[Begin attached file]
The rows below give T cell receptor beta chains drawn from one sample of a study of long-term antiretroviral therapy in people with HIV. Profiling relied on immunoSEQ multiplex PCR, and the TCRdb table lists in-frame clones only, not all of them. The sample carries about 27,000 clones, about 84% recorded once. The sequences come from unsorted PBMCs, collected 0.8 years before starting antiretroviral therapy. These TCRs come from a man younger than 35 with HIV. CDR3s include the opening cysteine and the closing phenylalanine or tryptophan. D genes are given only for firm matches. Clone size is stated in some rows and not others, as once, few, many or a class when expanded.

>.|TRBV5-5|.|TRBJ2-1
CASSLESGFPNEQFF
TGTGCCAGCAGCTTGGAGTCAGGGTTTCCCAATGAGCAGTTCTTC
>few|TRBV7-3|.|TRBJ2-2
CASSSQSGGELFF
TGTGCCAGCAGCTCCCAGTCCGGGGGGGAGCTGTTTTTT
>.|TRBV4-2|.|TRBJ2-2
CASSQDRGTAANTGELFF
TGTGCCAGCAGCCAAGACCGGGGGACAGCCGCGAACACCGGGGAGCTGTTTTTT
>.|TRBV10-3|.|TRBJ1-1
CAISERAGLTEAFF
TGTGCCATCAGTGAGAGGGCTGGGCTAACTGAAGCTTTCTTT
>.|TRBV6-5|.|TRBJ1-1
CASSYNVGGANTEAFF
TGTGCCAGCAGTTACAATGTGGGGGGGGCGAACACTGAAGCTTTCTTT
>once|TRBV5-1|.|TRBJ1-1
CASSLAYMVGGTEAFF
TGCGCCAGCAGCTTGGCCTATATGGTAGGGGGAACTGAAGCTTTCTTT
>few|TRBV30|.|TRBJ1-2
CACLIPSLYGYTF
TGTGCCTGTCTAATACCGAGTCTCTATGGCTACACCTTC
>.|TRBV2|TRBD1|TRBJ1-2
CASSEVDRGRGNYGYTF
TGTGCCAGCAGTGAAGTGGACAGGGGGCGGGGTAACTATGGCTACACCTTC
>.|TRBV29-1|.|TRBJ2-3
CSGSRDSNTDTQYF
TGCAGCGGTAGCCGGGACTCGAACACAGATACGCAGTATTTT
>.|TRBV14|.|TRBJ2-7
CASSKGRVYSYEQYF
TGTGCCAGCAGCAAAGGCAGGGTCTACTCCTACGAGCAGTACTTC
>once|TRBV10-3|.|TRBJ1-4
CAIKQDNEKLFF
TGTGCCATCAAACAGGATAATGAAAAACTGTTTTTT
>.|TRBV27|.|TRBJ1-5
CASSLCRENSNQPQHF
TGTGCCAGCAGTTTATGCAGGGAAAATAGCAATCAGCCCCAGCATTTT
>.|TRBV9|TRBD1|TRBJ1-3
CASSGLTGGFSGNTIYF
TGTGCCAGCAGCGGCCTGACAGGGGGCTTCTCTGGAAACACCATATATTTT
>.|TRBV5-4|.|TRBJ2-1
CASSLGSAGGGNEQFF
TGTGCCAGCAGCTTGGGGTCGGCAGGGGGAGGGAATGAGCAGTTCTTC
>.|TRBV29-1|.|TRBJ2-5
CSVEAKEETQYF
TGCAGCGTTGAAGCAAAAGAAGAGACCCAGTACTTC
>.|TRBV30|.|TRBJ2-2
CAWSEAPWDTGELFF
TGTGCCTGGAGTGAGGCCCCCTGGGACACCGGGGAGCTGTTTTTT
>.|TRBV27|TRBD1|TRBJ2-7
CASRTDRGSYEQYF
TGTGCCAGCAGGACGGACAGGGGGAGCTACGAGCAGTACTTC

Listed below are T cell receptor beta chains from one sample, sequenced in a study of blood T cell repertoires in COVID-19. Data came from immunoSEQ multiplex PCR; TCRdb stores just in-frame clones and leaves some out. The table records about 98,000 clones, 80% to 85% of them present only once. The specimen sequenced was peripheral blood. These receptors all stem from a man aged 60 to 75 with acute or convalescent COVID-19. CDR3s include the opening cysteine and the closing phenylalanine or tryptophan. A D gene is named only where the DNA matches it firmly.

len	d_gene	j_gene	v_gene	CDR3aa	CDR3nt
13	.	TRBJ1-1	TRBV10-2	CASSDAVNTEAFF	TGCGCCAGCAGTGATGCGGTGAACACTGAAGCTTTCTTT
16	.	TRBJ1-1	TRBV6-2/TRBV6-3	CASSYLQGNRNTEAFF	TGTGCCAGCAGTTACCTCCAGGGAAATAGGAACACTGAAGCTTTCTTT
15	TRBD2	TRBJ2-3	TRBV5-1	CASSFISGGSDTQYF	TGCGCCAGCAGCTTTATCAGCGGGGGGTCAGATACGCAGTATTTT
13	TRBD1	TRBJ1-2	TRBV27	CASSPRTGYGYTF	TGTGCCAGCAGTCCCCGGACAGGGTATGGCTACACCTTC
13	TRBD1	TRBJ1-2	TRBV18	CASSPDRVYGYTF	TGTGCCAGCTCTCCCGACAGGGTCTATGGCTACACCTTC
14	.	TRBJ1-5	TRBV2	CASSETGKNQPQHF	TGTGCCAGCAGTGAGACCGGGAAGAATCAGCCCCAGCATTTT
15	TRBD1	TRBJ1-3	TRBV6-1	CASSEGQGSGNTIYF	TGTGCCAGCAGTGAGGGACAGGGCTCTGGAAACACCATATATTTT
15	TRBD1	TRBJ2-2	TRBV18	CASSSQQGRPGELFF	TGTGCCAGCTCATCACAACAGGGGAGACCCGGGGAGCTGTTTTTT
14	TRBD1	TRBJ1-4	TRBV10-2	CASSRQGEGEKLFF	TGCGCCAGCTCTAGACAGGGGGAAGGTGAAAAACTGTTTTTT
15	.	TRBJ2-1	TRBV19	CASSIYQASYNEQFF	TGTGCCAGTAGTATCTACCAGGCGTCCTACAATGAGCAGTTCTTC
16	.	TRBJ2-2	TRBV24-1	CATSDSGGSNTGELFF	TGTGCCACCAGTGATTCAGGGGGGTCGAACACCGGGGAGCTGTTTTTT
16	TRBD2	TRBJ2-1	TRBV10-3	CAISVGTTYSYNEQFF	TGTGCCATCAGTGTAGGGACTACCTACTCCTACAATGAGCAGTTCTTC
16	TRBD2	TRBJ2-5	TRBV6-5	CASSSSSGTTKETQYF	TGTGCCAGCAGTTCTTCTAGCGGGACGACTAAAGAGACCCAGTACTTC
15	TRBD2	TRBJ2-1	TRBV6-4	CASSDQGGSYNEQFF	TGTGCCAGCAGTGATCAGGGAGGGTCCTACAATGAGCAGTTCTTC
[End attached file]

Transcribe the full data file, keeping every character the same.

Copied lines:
The rows below give T cell receptor beta chains drawn from one sample of a study of long-term antiretroviral therapy in people with HIV. Profiling relied on immunoSEQ multiplex PCR, and the TCRdb table lists in-frame clones only, not all of them. The sample carries about 27,000 clones, about 84% recorded once. The sequences come from unsorted PBMCs, collected 0.8 years before starting antiretroviral therapy. These TCRs come from a man younger than 35 with HIV. CDR3s include the opening cysteine and the closing phenylalanine or tryptophan. D genes are given only for firm matches. Clone size is stated in some rows and not others, as once, few, many or a class when expanded.

>.|TRBV5-5|.|TRBJ2-1
CASSLESGFPNEQFF
TGTGCCAGCAGCTTGGAGTCAGGGTTTCCCAATGAGCAGTTCTTC
>few|TRBV7-3|.|TRBJ2-2
CASSSQSGGELFF
TGTGCCAGCAGCTCCCAGTCCGGGGGGGAGCTGTTTTTT
>.|TRBV4-2|.|TRBJ2-2
CASSQDRGTAANTGELFF
TGTGCCAGCAGCCAAGACCGGGGGACAGCCGCGAACACCGGGGAGCTGTTTTTT
>.|TRBV10-3|.|TRBJ1-1
CAISERAGLTEAFF
TGTGCCATCAGTGAGAGGGCTGGGCTAACTGAAGCTTTCTTT
>.|TRBV6-5|.|TRBJ1-1
CASSYNVGGANTEAFF
TGTGCCAGCAGTTACAATGTGGGGGGGGCGAACACTGAAGCTTTCTTT
>once|TRBV5-1|.|TRBJ1-1
CASSLAYMVGGTEAFF
TGCGCCAGCAGCTTGGCCTATATGGTAGGGGGAACTGAAGCTTTCTTT
>few|TRBV30|.|TRBJ1-2
CACLIPSLYGYTF
TGTGCCTGTCTAATACCGAGTCTCTATGGCTACACCTTC
>.|TRBV2|TRBD1|TRBJ1-2
CASSEVDRGRGNYGYTF
TGTGCCAGCAGTGAAGTGGACAGGGGGCGGGGTAACTATGGCTACACCTTC
>.|TRBV29-1|.|TRBJ2-3
CSGSRDSNTDTQYF
TGCAGCGGTAGCCGGGACTCGAACACAGATACGCAGTATTTT
>.|TRBV14|.|TRBJ2-7
CASSKGRVYSYEQYF
TGTGCCAGCAGCAAAGGCAGGGTCTACTCCTACGAGCAGTACTTC
>once|TRBV10-3|.|TRBJ1-4
CAIKQDNEKLFF
TGTGCCATCAAACAGGATAATGAAAAACTGTTTTTT
>.|TRBV27|.|TRBJ1-5
CASSLCRENSNQPQHF
TGTGCCAGCAGTTTATGCAGGGAAAATAGCAATCAGCCCCAGCATTTT
>.|TRBV9|TRBD1|TRBJ1-3
CASSGLTGGFSGNTIYF
TGTGCCAGCAGCGGCCTGACAGGGGGCTTCTCTGGAAACACCATATATTTT
>.|TRBV5-4|.|TRBJ2-1
CASSLGSAGGGNEQFF
TGTGCCAGCAGCTTGGGGTCGGCAGGGGGAGGGAATGAGCAGTTCTTC
>.|TRBV29-1|.|TRBJ2-5
CSVEAKEETQYF
TGCAGCGTTGAAGCAAAAGAAGAGACCCAGTACTTC
>.|TRBV30|.|TRBJ2-2
CAWSEAPWDTGELFF
TGTGCCTGGAGTGAGGCCCCCTGGGACACCGGGGAGCTGTTTTTT
>.|TRBV27|TRBD1|TRBJ2-7
CASRTDRGSYEQYF
TGTGCCAGCAGGACGGACAGGGGGAGCTACGAGCAGTACTTC

Listed below are T cell receptor beta chains from one sample, sequenced in a study of blood T cell repertoires in COVID-19. Data came from immunoSEQ multiplex PCR; TCRdb stores just in-frame clones and leaves some out. The table records about 98,000 clones, 80% to 85% of them present only once. The specimen sequenced was peripheral blood. These receptors all stem from a man aged 60 to 75 with acute or convalescent COVID-19. CDR3s include the opening cysteine and the closing phenylalanine or tryptophan. A D gene is named only where the DNA matches it firmly.

len	d_gene	j_gene	v_gene	CDR3aa	CDR3nt
13	.	TRBJ1-1	TRBV10-2	CASSDAVNTEAFF	TGCGCCAGCAGTGATGCGGTGAACACTGAAGCTTTCTTT
16	.	TRBJ1-1	TRBV6-2/TRBV6-3	CASSYLQGNRNTEAFF	TGTGCCAGCAGTTACCTCCAGGGAAATAGGAACACTGAAGCTTTCTTT
15	TRBD2	TRBJ2-3	TRBV5-1	CASSFISGGSDTQYF	TGCGCCAGCAGCTTTATCAGCGGGGGGTCAGATACGCAGTATTTT
13	TRBD1	TRBJ1-2	TRBV27	CASSPRTGYGYTF	TGTGCCAGCAGTCCCCGGACAGGGTATGGCTACACCTTC
13	TRBD1	TRBJ1-2	TRBV18	CASSPDRVYGYTF	TGTGCCAGCTCTCCCGACAGGGTCTATGGCTACACCTTC
14	.	TRBJ1-5	TRBV2	CASSETGKNQPQHF	TGTGCCAGCAGTGAGACCGGGAAGAATCAGCCCCAGCATTTT
15	TRBD1	TRBJ1-3	TRBV6-1	CASSEGQGSGNTIYF	TGTGCCAGCAGTGAGGGACAGGGCTCTGGAAACACCATATATTTT
15	TRBD1	TRBJ2-2	TRBV18	CASSSQQGRPGELFF	TGTGCCAGCTCATCACAACAGGGGAGACCCGGGGAGCTGTTTTTT
14	TRBD1	TRBJ1-4	TRBV10-2	CASSRQGEGEKLFF	TGCGCCAGCTCTAGACAGGGGGAAGGTGAAAAACTGTTTTTT
15	.	TRBJ2-1	TRBV19	CASSIYQASYNEQFF	TGTGCCAGTAGTATCTACCAGGCGTCCTACAATGAGCAGTTCTTC
16	.	TRBJ2-2	TRBV24-1	CATSDSGGSNTGELFF	TGTGCCACCAGTGATTCAGGGGGGTCGAACACCGGGGAGCTGTTTTTT
16	TRBD2	TRBJ2-1	TRBV10-3	CAISVGTTYSYNEQFF	TGTGCCATCAGTGTAGGGACTACCTACTCCTACAATGAGCAGTTCTTC
16	TRBD2	TRBJ2-5	TRBV6-5	CASSSSSGTTKETQYF	TGTGCCAGCAGTTCTTCTAGCGGGACGACTAAAGAGACCCAGTACTTC
15	TRBD2	TRBJ2-1	TRBV6-4	CASSDQGGSYNEQFF	TGTGCCAGCAGTGATCAGGGAGGGTCCTACAATGAGCAGTTCTTC